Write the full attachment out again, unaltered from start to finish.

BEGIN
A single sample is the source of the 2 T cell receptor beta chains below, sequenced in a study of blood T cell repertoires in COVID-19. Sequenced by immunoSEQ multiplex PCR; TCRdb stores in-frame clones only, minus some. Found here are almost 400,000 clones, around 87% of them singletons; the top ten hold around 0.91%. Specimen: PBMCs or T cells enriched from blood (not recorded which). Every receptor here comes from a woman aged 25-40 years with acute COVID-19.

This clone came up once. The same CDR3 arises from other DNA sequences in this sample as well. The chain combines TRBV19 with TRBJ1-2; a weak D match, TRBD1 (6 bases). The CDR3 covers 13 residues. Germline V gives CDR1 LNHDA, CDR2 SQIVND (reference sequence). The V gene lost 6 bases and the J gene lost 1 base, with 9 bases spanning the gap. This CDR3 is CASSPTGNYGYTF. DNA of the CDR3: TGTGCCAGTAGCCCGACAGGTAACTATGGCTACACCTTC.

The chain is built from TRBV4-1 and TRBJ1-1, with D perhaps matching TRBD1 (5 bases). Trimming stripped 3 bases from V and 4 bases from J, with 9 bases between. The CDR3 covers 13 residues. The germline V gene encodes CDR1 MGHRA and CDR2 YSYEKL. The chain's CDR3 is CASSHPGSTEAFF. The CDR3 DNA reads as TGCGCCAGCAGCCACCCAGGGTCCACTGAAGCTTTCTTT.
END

A single sample is the source of the 2 T cell receptor beta chains below, sequenced in a study of blood T cell repertoires in COVID-19. Sequenced by immunoSEQ multiplex PCR; TCRdb stores in-frame clones only, minus some. Found here are almost 400,000 clones, around 87% of them singletons; the top ten hold around 0.91%. Specimen: PBMCs or T cells enriched from blood (not recorded which). Every receptor here comes from a woman aged 25-40 years with acute COVID-19.

This clone came up once. The same CDR3 arises from other DNA sequences in this sample as well. The chain combines TRBV19 with TRBJ1-2; a weak D match, TRBD1 (6 bases). The CDR3 covers 13 residues. Germline V gives CDR1 LNHDA, CDR2 SQIVND (reference sequence). The V gene lost 6 bases and the J gene lost 1 base, with 9 bases spanning the gap. This CDR3 is CASSPTGNYGYTF. DNA of the CDR3: TGTGCCAGTAGCCCGACAGGTAACTATGGCTACACCTTC.

The chain is built from TRBV4-1 and TRBJ1-1, with D perhaps matching TRBD1 (5 bases). Trimming stripped 3 bases from V and 4 bases from J, with 9 bases between. The CDR3 covers 13 residues. The germline V gene encodes CDR1 MGHRA and CDR2 YSYEKL. The chain's CDR3 is CASSHPGSTEAFF. The CDR3 DNA reads as TGCGCCAGCAGCCACCCAGGGTCCACTGAAGCTTTCTTT.